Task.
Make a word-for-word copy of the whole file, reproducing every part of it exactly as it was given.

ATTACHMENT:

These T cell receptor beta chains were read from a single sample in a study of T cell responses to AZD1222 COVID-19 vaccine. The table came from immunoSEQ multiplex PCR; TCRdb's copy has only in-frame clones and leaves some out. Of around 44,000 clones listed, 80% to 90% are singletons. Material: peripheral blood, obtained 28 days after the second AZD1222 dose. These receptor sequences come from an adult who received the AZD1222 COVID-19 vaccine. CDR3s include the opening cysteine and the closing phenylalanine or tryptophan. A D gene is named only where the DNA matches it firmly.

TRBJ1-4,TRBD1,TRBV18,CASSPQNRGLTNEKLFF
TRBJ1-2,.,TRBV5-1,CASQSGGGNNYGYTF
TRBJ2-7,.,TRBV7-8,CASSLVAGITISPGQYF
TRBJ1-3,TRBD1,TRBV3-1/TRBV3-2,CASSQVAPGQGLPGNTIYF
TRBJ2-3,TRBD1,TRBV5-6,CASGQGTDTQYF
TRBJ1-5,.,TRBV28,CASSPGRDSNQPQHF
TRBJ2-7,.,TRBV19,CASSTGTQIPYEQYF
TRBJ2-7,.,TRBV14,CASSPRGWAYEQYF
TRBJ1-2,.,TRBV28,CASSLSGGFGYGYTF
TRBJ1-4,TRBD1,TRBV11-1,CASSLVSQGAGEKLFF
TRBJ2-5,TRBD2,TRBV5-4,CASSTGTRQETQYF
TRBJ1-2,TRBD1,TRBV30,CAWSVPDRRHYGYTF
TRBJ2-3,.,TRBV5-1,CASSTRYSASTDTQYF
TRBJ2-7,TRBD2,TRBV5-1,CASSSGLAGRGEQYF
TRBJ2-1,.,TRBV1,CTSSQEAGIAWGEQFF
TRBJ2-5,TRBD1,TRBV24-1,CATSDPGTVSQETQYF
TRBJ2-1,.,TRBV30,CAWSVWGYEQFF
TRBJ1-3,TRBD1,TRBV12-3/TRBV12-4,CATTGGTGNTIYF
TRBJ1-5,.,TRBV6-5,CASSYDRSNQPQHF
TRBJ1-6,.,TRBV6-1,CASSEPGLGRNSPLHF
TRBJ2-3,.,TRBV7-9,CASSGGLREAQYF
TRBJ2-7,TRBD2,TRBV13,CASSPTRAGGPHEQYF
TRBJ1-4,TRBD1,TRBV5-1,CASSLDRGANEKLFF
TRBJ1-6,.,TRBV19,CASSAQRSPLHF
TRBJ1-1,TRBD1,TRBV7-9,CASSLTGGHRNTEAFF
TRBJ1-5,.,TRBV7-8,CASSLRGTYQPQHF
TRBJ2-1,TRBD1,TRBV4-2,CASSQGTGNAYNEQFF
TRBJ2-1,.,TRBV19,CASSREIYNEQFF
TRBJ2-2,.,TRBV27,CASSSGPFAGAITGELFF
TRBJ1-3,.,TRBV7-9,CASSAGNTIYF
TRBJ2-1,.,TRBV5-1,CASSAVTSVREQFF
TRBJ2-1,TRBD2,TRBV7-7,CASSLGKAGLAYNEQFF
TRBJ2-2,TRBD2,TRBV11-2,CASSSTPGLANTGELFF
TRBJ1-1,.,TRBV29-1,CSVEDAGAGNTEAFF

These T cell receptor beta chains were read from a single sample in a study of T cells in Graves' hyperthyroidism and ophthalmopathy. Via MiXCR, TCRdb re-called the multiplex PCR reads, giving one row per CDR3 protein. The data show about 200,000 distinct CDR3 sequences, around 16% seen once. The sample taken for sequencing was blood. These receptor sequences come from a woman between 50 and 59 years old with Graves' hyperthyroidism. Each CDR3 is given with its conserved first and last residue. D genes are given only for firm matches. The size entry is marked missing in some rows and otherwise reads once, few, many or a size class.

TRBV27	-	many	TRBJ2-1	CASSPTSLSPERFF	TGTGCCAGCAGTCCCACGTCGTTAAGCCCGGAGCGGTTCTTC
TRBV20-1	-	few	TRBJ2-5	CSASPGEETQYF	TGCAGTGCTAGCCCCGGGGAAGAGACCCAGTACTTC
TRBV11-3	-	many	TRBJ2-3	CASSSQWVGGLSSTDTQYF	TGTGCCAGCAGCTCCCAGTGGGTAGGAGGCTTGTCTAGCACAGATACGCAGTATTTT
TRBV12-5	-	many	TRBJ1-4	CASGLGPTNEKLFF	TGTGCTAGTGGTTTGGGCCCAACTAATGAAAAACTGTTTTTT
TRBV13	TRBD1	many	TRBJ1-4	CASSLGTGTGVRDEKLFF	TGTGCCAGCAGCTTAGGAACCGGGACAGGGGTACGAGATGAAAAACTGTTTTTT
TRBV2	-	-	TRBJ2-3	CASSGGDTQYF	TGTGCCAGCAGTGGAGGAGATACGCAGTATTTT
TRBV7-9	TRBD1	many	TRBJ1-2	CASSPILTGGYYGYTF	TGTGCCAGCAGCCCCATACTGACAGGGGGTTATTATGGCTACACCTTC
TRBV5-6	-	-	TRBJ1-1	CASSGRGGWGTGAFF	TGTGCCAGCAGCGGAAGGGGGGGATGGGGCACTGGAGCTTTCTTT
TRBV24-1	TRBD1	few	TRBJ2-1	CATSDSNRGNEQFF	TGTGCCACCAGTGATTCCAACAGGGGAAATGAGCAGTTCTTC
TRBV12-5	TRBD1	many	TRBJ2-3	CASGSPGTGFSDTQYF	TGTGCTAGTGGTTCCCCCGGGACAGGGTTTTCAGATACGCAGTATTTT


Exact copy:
These T cell receptor beta chains were read from a single sample in a study of T cell responses to AZD1222 COVID-19 vaccine. The table came from immunoSEQ multiplex PCR; TCRdb's copy has only in-frame clones and leaves some out. Of around 44,000 clones listed, 80% to 90% are singletons. Material: peripheral blood, obtained 28 days after the second AZD1222 dose. These receptor sequences come from an adult who received the AZD1222 COVID-19 vaccine. CDR3s include the opening cysteine and the closing phenylalanine or tryptophan. A D gene is named only where the DNA matches it firmly.

TRBJ1-4,TRBD1,TRBV18,CASSPQNRGLTNEKLFF
TRBJ1-2,.,TRBV5-1,CASQSGGGNNYGYTF
TRBJ2-7,.,TRBV7-8,CASSLVAGITISPGQYF
TRBJ1-3,TRBD1,TRBV3-1/TRBV3-2,CASSQVAPGQGLPGNTIYF
TRBJ2-3,TRBD1,TRBV5-6,CASGQGTDTQYF
TRBJ1-5,.,TRBV28,CASSPGRDSNQPQHF
TRBJ2-7,.,TRBV19,CASSTGTQIPYEQYF
TRBJ2-7,.,TRBV14,CASSPRGWAYEQYF
TRBJ1-2,.,TRBV28,CASSLSGGFGYGYTF
TRBJ1-4,TRBD1,TRBV11-1,CASSLVSQGAGEKLFF
TRBJ2-5,TRBD2,TRBV5-4,CASSTGTRQETQYF
TRBJ1-2,TRBD1,TRBV30,CAWSVPDRRHYGYTF
TRBJ2-3,.,TRBV5-1,CASSTRYSASTDTQYF
TRBJ2-7,TRBD2,TRBV5-1,CASSSGLAGRGEQYF
TRBJ2-1,.,TRBV1,CTSSQEAGIAWGEQFF
TRBJ2-5,TRBD1,TRBV24-1,CATSDPGTVSQETQYF
TRBJ2-1,.,TRBV30,CAWSVWGYEQFF
TRBJ1-3,TRBD1,TRBV12-3/TRBV12-4,CATTGGTGNTIYF
TRBJ1-5,.,TRBV6-5,CASSYDRSNQPQHF
TRBJ1-6,.,TRBV6-1,CASSEPGLGRNSPLHF
TRBJ2-3,.,TRBV7-9,CASSGGLREAQYF
TRBJ2-7,TRBD2,TRBV13,CASSPTRAGGPHEQYF
TRBJ1-4,TRBD1,TRBV5-1,CASSLDRGANEKLFF
TRBJ1-6,.,TRBV19,CASSAQRSPLHF
TRBJ1-1,TRBD1,TRBV7-9,CASSLTGGHRNTEAFF
TRBJ1-5,.,TRBV7-8,CASSLRGTYQPQHF
TRBJ2-1,TRBD1,TRBV4-2,CASSQGTGNAYNEQFF
TRBJ2-1,.,TRBV19,CASSREIYNEQFF
TRBJ2-2,.,TRBV27,CASSSGPFAGAITGELFF
TRBJ1-3,.,TRBV7-9,CASSAGNTIYF
TRBJ2-1,.,TRBV5-1,CASSAVTSVREQFF
TRBJ2-1,TRBD2,TRBV7-7,CASSLGKAGLAYNEQFF
TRBJ2-2,TRBD2,TRBV11-2,CASSSTPGLANTGELFF
TRBJ1-1,.,TRBV29-1,CSVEDAGAGNTEAFF

These T cell receptor beta chains were read from a single sample in a study of T cells in Graves' hyperthyroidism and ophthalmopathy. Via MiXCR, TCRdb re-called the multiplex PCR reads, giving one row per CDR3 protein. The data show about 200,000 distinct CDR3 sequences, around 16% seen once. The sample taken for sequencing was blood. These receptor sequences come from a woman between 50 and 59 years old with Graves' hyperthyroidism. Each CDR3 is given with its conserved first and last residue. D genes are given only for firm matches. The size entry is marked missing in some rows and otherwise reads once, few, many or a size class.

TRBV27	-	many	TRBJ2-1	CASSPTSLSPERFF	TGTGCCAGCAGTCCCACGTCGTTAAGCCCGGAGCGGTTCTTC
TRBV20-1	-	few	TRBJ2-5	CSASPGEETQYF	TGCAGTGCTAGCCCCGGGGAAGAGACCCAGTACTTC
TRBV11-3	-	many	TRBJ2-3	CASSSQWVGGLSSTDTQYF	TGTGCCAGCAGCTCCCAGTGGGTAGGAGGCTTGTCTAGCACAGATACGCAGTATTTT
TRBV12-5	-	many	TRBJ1-4	CASGLGPTNEKLFF	TGTGCTAGTGGTTTGGGCCCAACTAATGAAAAACTGTTTTTT
TRBV13	TRBD1	many	TRBJ1-4	CASSLGTGTGVRDEKLFF	TGTGCCAGCAGCTTAGGAACCGGGACAGGGGTACGAGATGAAAAACTGTTTTTT
TRBV2	-	-	TRBJ2-3	CASSGGDTQYF	TGTGCCAGCAGTGGAGGAGATACGCAGTATTTT
TRBV7-9	TRBD1	many	TRBJ1-2	CASSPILTGGYYGYTF	TGTGCCAGCAGCCCCATACTGACAGGGGGTTATTATGGCTACACCTTC
TRBV5-6	-	-	TRBJ1-1	CASSGRGGWGTGAFF	TGTGCCAGCAGCGGAAGGGGGGGATGGGGCACTGGAGCTTTCTTT
TRBV24-1	TRBD1	few	TRBJ2-1	CATSDSNRGNEQFF	TGTGCCACCAGTGATTCCAACAGGGGAAATGAGCAGTTCTTC
TRBV12-5	TRBD1	many	TRBJ2-3	CASGSPGTGFSDTQYF	TGTGCTAGTGGTTCCCCCGGGACAGGGTTTTCAGATACGCAGTATTTT